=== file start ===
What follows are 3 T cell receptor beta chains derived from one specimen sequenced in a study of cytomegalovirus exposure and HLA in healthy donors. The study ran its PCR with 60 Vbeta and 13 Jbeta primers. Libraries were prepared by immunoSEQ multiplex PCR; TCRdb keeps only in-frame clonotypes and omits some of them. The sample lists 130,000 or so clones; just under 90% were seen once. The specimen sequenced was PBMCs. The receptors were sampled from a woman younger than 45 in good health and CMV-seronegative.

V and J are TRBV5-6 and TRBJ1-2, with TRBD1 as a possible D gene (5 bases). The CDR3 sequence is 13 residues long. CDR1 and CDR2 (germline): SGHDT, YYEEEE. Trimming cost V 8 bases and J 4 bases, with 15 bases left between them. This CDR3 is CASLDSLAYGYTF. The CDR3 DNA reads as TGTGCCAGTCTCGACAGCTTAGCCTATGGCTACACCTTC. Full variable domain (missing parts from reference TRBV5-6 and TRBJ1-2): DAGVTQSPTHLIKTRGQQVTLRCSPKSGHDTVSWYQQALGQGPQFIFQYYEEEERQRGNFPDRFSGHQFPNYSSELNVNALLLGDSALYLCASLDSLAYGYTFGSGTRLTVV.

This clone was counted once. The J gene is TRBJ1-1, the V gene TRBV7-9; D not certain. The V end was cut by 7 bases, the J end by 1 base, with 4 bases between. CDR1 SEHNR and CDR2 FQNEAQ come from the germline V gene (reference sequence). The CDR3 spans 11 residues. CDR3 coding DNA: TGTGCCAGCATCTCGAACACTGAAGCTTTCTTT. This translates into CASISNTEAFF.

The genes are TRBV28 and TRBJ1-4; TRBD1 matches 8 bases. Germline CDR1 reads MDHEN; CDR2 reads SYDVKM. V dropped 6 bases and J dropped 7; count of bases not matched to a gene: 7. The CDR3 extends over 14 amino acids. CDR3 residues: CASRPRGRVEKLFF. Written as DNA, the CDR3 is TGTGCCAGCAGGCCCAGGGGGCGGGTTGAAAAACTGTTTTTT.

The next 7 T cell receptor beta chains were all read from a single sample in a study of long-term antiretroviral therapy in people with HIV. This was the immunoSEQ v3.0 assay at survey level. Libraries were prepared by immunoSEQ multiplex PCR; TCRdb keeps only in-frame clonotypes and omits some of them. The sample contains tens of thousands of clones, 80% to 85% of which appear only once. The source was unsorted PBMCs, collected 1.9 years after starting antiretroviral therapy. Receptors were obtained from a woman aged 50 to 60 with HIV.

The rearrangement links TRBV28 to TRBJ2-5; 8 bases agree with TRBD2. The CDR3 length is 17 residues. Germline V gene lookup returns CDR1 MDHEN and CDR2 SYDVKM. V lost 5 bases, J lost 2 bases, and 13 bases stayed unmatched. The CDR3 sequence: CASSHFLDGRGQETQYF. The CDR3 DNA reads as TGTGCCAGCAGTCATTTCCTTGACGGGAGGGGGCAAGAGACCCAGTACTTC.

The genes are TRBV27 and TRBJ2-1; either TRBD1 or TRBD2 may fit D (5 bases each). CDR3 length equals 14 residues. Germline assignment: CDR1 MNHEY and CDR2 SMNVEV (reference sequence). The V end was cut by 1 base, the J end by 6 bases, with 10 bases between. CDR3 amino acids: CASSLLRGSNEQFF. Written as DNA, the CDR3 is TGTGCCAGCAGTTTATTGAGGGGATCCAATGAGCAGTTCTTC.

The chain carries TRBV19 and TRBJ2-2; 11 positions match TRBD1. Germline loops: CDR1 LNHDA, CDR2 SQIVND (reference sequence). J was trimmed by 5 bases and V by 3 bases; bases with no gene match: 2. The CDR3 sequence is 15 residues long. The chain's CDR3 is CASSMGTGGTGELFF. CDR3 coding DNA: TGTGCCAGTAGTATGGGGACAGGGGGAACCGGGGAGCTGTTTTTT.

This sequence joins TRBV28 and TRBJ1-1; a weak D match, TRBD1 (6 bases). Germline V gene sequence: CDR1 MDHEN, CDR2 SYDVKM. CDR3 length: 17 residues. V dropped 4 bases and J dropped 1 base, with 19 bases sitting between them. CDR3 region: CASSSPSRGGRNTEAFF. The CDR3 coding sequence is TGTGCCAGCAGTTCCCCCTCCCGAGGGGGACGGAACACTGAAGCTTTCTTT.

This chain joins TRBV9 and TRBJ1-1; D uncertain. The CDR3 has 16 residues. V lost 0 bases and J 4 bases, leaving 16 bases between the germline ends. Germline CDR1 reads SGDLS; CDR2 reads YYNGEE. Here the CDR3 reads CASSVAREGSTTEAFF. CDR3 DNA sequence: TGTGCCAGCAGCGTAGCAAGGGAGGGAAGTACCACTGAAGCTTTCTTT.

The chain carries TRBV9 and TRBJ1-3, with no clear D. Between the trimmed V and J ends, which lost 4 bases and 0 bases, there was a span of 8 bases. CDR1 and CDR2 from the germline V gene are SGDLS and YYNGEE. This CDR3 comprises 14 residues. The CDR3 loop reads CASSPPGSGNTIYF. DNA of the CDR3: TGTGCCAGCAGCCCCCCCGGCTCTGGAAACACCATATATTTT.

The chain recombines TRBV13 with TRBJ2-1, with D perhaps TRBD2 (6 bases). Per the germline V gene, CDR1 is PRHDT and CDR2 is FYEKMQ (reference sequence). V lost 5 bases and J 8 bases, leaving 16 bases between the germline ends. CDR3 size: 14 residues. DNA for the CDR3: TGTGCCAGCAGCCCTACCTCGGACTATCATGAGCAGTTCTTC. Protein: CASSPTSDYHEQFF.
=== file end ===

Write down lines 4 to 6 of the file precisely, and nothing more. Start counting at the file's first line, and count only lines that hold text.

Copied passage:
The genes are TRBV28 and TRBJ1-4; TRBD1 matches 8 bases. Germline CDR1 reads MDHEN; CDR2 reads SYDVKM. V dropped 6 bases and J dropped 7; count of bases not matched to a gene: 7. The CDR3 extends over 14 amino acids. CDR3 residues: CASRPRGRVEKLFF. Written as DNA, the CDR3 is TGTGCCAGCAGGCCCAGGGGGCGGGTTGAAAAACTGTTTTTT.

The next 7 T cell receptor beta chains were all read from a single sample in a study of long-term antiretroviral therapy in people with HIV. This was the immunoSEQ v3.0 assay at survey level. Libraries were prepared by immunoSEQ multiplex PCR; TCRdb keeps only in-frame clonotypes and omits some of them. The sample contains tens of thousands of clones, 80% to 85% of which appear only once. The source was unsorted PBMCs, collected 1.9 years after starting antiretroviral therapy. Receptors were obtained from a woman aged 50 to 60 with HIV.

The rearrangement links TRBV28 to TRBJ2-5; 8 bases agree with TRBD2. The CDR3 length is 17 residues. Germline V gene lookup returns CDR1 MDHEN and CDR2 SYDVKM. V lost 5 bases, J lost 2 bases, and 13 bases stayed unmatched. The CDR3 sequence: CASSHFLDGRGQETQYF. The CDR3 DNA reads as TGTGCCAGCAGTCATTTCCTTGACGGGAGGGGGCAAGAGACCCAGTACTTC.